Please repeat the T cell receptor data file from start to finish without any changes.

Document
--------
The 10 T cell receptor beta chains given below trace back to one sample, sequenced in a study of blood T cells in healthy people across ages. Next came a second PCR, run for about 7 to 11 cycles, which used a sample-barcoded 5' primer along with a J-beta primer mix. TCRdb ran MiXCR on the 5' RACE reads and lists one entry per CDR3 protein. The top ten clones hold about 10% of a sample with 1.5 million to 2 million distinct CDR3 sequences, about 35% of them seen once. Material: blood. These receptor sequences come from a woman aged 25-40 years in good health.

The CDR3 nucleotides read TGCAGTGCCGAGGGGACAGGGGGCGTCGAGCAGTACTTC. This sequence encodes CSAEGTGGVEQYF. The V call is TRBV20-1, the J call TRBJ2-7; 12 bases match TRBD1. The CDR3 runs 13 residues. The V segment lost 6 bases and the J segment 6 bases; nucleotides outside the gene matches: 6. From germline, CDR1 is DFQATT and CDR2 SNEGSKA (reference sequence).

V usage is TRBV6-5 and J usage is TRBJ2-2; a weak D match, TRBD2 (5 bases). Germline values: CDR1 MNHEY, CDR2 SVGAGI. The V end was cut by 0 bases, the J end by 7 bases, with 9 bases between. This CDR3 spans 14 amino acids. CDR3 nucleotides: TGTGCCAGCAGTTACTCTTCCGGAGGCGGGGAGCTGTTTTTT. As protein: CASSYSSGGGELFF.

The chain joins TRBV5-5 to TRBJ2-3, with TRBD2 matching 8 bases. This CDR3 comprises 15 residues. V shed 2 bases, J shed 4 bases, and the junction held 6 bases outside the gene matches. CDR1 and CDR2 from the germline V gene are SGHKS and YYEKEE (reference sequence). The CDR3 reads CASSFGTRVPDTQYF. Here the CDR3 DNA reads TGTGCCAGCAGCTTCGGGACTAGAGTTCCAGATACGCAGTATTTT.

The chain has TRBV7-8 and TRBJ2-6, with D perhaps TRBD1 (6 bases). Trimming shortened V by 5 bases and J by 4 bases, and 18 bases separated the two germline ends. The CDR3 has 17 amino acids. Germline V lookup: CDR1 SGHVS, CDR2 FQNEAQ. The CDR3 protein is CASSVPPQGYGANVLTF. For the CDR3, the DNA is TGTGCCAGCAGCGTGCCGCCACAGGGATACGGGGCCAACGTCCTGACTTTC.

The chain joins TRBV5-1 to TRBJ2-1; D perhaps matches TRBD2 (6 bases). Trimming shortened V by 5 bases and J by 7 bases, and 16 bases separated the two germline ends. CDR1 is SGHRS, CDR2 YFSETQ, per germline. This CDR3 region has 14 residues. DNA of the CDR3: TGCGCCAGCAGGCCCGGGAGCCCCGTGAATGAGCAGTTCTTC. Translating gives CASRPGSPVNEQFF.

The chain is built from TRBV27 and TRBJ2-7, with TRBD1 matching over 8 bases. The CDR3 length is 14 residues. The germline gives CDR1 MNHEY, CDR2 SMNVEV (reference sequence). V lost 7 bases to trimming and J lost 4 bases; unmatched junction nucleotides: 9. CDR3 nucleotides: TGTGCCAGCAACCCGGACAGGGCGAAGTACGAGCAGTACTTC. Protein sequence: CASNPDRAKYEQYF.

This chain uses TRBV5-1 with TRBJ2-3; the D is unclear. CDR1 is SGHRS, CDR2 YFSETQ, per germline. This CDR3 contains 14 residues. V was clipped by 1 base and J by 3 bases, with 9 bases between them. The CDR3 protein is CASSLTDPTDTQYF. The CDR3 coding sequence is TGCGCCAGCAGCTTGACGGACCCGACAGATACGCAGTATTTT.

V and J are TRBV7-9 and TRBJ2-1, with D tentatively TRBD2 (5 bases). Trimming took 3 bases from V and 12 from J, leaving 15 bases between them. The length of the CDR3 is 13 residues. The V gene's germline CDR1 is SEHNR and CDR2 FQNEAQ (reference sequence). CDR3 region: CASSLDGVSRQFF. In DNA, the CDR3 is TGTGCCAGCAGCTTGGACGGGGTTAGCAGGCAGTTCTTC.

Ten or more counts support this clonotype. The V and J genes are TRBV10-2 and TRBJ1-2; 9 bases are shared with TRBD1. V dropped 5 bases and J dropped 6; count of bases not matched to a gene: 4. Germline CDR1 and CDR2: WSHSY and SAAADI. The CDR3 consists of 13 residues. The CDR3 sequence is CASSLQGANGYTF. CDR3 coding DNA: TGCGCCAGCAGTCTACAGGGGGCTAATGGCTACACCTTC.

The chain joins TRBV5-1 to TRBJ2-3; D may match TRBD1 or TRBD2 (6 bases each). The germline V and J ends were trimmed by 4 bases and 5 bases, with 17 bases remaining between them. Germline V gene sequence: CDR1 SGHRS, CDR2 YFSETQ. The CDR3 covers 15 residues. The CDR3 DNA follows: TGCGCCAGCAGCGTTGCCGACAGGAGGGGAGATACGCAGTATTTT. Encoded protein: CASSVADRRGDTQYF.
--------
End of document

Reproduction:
The 10 T cell receptor beta chains given below trace back to one sample, sequenced in a study of blood T cells in healthy people across ages. Next came a second PCR, run for about 7 to 11 cycles, which used a sample-barcoded 5' primer along with a J-beta primer mix. TCRdb ran MiXCR on the 5' RACE reads and lists one entry per CDR3 protein. The top ten clones hold about 10% of a sample with 1.5 million to 2 million distinct CDR3 sequences, about 35% of them seen once. Material: blood. These receptor sequences come from a woman aged 25-40 years in good health.

The CDR3 nucleotides read TGCAGTGCCGAGGGGACAGGGGGCGTCGAGCAGTACTTC. This sequence encodes CSAEGTGGVEQYF. The V call is TRBV20-1, the J call TRBJ2-7; 12 bases match TRBD1. The CDR3 runs 13 residues. The V segment lost 6 bases and the J segment 6 bases; nucleotides outside the gene matches: 6. From germline, CDR1 is DFQATT and CDR2 SNEGSKA (reference sequence).

V usage is TRBV6-5 and J usage is TRBJ2-2; a weak D match, TRBD2 (5 bases). Germline values: CDR1 MNHEY, CDR2 SVGAGI. The V end was cut by 0 bases, the J end by 7 bases, with 9 bases between. This CDR3 spans 14 amino acids. CDR3 nucleotides: TGTGCCAGCAGTTACTCTTCCGGAGGCGGGGAGCTGTTTTTT. As protein: CASSYSSGGGELFF.

The chain joins TRBV5-5 to TRBJ2-3, with TRBD2 matching 8 bases. This CDR3 comprises 15 residues. V shed 2 bases, J shed 4 bases, and the junction held 6 bases outside the gene matches. CDR1 and CDR2 from the germline V gene are SGHKS and YYEKEE (reference sequence). The CDR3 reads CASSFGTRVPDTQYF. Here the CDR3 DNA reads TGTGCCAGCAGCTTCGGGACTAGAGTTCCAGATACGCAGTATTTT.

The chain has TRBV7-8 and TRBJ2-6, with D perhaps TRBD1 (6 bases). Trimming shortened V by 5 bases and J by 4 bases, and 18 bases separated the two germline ends. The CDR3 has 17 amino acids. Germline V lookup: CDR1 SGHVS, CDR2 FQNEAQ. The CDR3 protein is CASSVPPQGYGANVLTF. For the CDR3, the DNA is TGTGCCAGCAGCGTGCCGCCACAGGGATACGGGGCCAACGTCCTGACTTTC.

The chain joins TRBV5-1 to TRBJ2-1; D perhaps matches TRBD2 (6 bases). Trimming shortened V by 5 bases and J by 7 bases, and 16 bases separated the two germline ends. CDR1 is SGHRS, CDR2 YFSETQ, per germline. This CDR3 region has 14 residues. DNA of the CDR3: TGCGCCAGCAGGCCCGGGAGCCCCGTGAATGAGCAGTTCTTC. Translating gives CASRPGSPVNEQFF.

The chain is built from TRBV27 and TRBJ2-7, with TRBD1 matching over 8 bases. The CDR3 length is 14 residues. The germline gives CDR1 MNHEY, CDR2 SMNVEV (reference sequence). V lost 7 bases to trimming and J lost 4 bases; unmatched junction nucleotides: 9. CDR3 nucleotides: TGTGCCAGCAACCCGGACAGGGCGAAGTACGAGCAGTACTTC. Protein sequence: CASNPDRAKYEQYF.

This chain uses TRBV5-1 with TRBJ2-3; the D is unclear. CDR1 is SGHRS, CDR2 YFSETQ, per germline. This CDR3 contains 14 residues. V was clipped by 1 base and J by 3 bases, with 9 bases between them. The CDR3 protein is CASSLTDPTDTQYF. The CDR3 coding sequence is TGCGCCAGCAGCTTGACGGACCCGACAGATACGCAGTATTTT.

V and J are TRBV7-9 and TRBJ2-1, with D tentatively TRBD2 (5 bases). Trimming took 3 bases from V and 12 from J, leaving 15 bases between them. The length of the CDR3 is 13 residues. The V gene's germline CDR1 is SEHNR and CDR2 FQNEAQ (reference sequence). CDR3 region: CASSLDGVSRQFF. In DNA, the CDR3 is TGTGCCAGCAGCTTGGACGGGGTTAGCAGGCAGTTCTTC.

Ten or more counts support this clonotype. The V and J genes are TRBV10-2 and TRBJ1-2; 9 bases are shared with TRBD1. V dropped 5 bases and J dropped 6; count of bases not matched to a gene: 4. Germline CDR1 and CDR2: WSHSY and SAAADI. The CDR3 consists of 13 residues. The CDR3 sequence is CASSLQGANGYTF. CDR3 coding DNA: TGCGCCAGCAGTCTACAGGGGGCTAATGGCTACACCTTC.

The chain joins TRBV5-1 to TRBJ2-3; D may match TRBD1 or TRBD2 (6 bases each). The germline V and J ends were trimmed by 4 bases and 5 bases, with 17 bases remaining between them. Germline V gene sequence: CDR1 SGHRS, CDR2 YFSETQ. The CDR3 covers 15 residues. The CDR3 DNA follows: TGCGCCAGCAGCGTTGCCGACAGGAGGGGAGATACGCAGTATTTT. Encoded protein: CASSVADRRGDTQYF.